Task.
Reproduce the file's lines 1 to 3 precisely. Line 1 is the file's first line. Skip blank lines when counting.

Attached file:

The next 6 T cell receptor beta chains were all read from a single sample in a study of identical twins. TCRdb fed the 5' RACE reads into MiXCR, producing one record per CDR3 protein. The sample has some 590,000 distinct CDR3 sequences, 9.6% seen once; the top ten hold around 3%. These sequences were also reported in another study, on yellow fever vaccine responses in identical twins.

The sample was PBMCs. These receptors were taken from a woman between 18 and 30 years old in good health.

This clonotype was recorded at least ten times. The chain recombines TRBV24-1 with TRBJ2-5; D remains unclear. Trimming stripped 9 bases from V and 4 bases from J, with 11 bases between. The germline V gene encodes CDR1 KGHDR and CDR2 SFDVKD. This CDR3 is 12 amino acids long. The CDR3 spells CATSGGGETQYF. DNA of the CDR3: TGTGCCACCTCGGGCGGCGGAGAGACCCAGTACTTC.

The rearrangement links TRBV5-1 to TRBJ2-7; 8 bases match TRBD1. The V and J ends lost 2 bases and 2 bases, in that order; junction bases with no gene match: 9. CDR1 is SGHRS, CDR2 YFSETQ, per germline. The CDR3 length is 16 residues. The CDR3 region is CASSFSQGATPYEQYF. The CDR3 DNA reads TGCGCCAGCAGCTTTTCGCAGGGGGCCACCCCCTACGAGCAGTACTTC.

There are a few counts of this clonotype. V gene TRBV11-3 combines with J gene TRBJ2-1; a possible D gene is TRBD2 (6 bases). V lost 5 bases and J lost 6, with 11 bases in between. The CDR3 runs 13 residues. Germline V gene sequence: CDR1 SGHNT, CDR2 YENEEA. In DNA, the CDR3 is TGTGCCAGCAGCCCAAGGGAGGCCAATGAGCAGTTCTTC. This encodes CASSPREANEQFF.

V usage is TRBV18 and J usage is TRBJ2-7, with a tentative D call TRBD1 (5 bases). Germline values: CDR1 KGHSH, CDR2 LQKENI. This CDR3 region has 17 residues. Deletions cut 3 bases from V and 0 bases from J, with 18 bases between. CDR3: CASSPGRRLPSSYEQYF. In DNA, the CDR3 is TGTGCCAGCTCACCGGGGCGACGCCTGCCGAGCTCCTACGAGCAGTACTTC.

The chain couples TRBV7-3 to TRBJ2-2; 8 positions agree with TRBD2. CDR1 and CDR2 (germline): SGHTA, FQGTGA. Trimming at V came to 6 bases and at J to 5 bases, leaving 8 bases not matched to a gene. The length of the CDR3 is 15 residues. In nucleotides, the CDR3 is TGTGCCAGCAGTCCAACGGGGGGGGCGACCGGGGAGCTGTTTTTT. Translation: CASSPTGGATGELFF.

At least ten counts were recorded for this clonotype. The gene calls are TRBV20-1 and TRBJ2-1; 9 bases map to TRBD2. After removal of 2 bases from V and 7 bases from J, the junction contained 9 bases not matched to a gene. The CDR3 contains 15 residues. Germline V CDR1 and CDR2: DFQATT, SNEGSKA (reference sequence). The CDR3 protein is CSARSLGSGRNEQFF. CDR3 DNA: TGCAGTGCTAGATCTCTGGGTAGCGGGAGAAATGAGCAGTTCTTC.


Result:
The next 6 T cell receptor beta chains were all read from a single sample in a study of identical twins. TCRdb fed the 5' RACE reads into MiXCR, producing one record per CDR3 protein. The sample has some 590,000 distinct CDR3 sequences, 9.6% seen once; the top ten hold around 3%. These sequences were also reported in another study, on yellow fever vaccine responses in identical twins.

The sample was PBMCs. These receptors were taken from a woman between 18 and 30 years old in good health.

This clonotype was recorded at least ten times. The chain recombines TRBV24-1 with TRBJ2-5; D remains unclear. Trimming stripped 9 bases from V and 4 bases from J, with 11 bases between. The germline V gene encodes CDR1 KGHDR and CDR2 SFDVKD. This CDR3 is 12 amino acids long. The CDR3 spells CATSGGGETQYF. DNA of the CDR3: TGTGCCACCTCGGGCGGCGGAGAGACCCAGTACTTC.